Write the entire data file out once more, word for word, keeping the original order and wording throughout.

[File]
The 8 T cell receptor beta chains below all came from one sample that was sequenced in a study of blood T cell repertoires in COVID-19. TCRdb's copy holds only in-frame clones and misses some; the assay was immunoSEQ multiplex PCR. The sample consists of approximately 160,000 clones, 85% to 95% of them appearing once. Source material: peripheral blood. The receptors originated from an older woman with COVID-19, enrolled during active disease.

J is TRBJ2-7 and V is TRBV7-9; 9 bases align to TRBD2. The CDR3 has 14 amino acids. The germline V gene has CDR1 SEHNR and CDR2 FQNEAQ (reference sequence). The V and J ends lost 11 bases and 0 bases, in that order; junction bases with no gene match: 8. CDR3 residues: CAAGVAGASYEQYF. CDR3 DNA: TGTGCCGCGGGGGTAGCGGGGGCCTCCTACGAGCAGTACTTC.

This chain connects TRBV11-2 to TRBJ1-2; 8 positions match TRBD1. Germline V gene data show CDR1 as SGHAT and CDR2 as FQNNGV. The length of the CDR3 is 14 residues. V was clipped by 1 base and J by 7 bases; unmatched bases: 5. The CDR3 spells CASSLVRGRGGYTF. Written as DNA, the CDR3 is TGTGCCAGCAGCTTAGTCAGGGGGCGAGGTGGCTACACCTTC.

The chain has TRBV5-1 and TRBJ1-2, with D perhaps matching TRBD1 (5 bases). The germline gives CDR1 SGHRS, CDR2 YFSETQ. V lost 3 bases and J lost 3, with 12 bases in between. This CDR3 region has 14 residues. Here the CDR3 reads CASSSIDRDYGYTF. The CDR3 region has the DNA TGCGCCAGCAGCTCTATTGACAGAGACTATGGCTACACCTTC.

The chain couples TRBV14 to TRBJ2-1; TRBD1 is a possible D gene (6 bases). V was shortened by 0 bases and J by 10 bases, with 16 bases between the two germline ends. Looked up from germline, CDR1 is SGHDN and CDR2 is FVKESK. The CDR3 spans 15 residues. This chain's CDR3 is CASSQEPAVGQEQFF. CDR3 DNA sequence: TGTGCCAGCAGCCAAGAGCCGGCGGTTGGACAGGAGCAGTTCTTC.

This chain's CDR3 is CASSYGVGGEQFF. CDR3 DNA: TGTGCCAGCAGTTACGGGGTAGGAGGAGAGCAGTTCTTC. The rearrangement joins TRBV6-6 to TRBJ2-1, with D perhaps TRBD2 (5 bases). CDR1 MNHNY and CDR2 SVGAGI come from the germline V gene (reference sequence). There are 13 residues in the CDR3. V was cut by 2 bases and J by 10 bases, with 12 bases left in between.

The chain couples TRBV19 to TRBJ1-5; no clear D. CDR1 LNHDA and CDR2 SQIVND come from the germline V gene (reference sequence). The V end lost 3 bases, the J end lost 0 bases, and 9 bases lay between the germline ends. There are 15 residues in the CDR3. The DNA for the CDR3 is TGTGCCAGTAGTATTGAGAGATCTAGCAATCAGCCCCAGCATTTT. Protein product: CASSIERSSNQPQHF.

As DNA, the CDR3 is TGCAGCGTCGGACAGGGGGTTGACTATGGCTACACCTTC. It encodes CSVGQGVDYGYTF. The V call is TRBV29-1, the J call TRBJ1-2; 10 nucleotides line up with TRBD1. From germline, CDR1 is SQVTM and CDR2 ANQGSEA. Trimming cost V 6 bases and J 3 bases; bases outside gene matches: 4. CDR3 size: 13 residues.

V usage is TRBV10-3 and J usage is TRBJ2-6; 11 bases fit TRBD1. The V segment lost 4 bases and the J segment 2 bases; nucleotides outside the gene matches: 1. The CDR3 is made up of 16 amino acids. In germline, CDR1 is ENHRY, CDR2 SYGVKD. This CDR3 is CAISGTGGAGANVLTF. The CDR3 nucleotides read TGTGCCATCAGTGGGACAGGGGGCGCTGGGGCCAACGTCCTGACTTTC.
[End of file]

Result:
The 8 T cell receptor beta chains below all came from one sample that was sequenced in a study of blood T cell repertoires in COVID-19. TCRdb's copy holds only in-frame clones and misses some; the assay was immunoSEQ multiplex PCR. The sample consists of approximately 160,000 clones, 85% to 95% of them appearing once. Source material: peripheral blood. The receptors originated from an older woman with COVID-19, enrolled during active disease.

J is TRBJ2-7 and V is TRBV7-9; 9 bases align to TRBD2. The CDR3 has 14 amino acids. The germline V gene has CDR1 SEHNR and CDR2 FQNEAQ (reference sequence). The V and J ends lost 11 bases and 0 bases, in that order; junction bases with no gene match: 8. CDR3 residues: CAAGVAGASYEQYF. CDR3 DNA: TGTGCCGCGGGGGTAGCGGGGGCCTCCTACGAGCAGTACTTC.

This chain connects TRBV11-2 to TRBJ1-2; 8 positions match TRBD1. Germline V gene data show CDR1 as SGHAT and CDR2 as FQNNGV. The length of the CDR3 is 14 residues. V was clipped by 1 base and J by 7 bases; unmatched bases: 5. The CDR3 spells CASSLVRGRGGYTF. Written as DNA, the CDR3 is TGTGCCAGCAGCTTAGTCAGGGGGCGAGGTGGCTACACCTTC.

The chain has TRBV5-1 and TRBJ1-2, with D perhaps matching TRBD1 (5 bases). The germline gives CDR1 SGHRS, CDR2 YFSETQ. V lost 3 bases and J lost 3, with 12 bases in between. This CDR3 region has 14 residues. Here the CDR3 reads CASSSIDRDYGYTF. The CDR3 region has the DNA TGCGCCAGCAGCTCTATTGACAGAGACTATGGCTACACCTTC.

The chain couples TRBV14 to TRBJ2-1; TRBD1 is a possible D gene (6 bases). V was shortened by 0 bases and J by 10 bases, with 16 bases between the two germline ends. Looked up from germline, CDR1 is SGHDN and CDR2 is FVKESK. The CDR3 spans 15 residues. This chain's CDR3 is CASSQEPAVGQEQFF. CDR3 DNA sequence: TGTGCCAGCAGCCAAGAGCCGGCGGTTGGACAGGAGCAGTTCTTC.

This chain's CDR3 is CASSYGVGGEQFF. CDR3 DNA: TGTGCCAGCAGTTACGGGGTAGGAGGAGAGCAGTTCTTC. The rearrangement joins TRBV6-6 to TRBJ2-1, with D perhaps TRBD2 (5 bases). CDR1 MNHNY and CDR2 SVGAGI come from the germline V gene (reference sequence). There are 13 residues in the CDR3. V was cut by 2 bases and J by 10 bases, with 12 bases left in between.

The chain couples TRBV19 to TRBJ1-5; no clear D. CDR1 LNHDA and CDR2 SQIVND come from the germline V gene (reference sequence). The V end lost 3 bases, the J end lost 0 bases, and 9 bases lay between the germline ends. There are 15 residues in the CDR3. The DNA for the CDR3 is TGTGCCAGTAGTATTGAGAGATCTAGCAATCAGCCCCAGCATTTT. Protein product: CASSIERSSNQPQHF.

As DNA, the CDR3 is TGCAGCGTCGGACAGGGGGTTGACTATGGCTACACCTTC. It encodes CSVGQGVDYGYTF. The V call is TRBV29-1, the J call TRBJ1-2; 10 nucleotides line up with TRBD1. From germline, CDR1 is SQVTM and CDR2 ANQGSEA. Trimming cost V 6 bases and J 3 bases; bases outside gene matches: 4. CDR3 size: 13 residues.

V usage is TRBV10-3 and J usage is TRBJ2-6; 11 bases fit TRBD1. The V segment lost 4 bases and the J segment 2 bases; nucleotides outside the gene matches: 1. The CDR3 is made up of 16 amino acids. In germline, CDR1 is ENHRY, CDR2 SYGVKD. This CDR3 is CAISGTGGAGANVLTF. The CDR3 nucleotides read TGTGCCATCAGTGGGACAGGGGGCGCTGGGGCCAACGTCCTGACTTTC.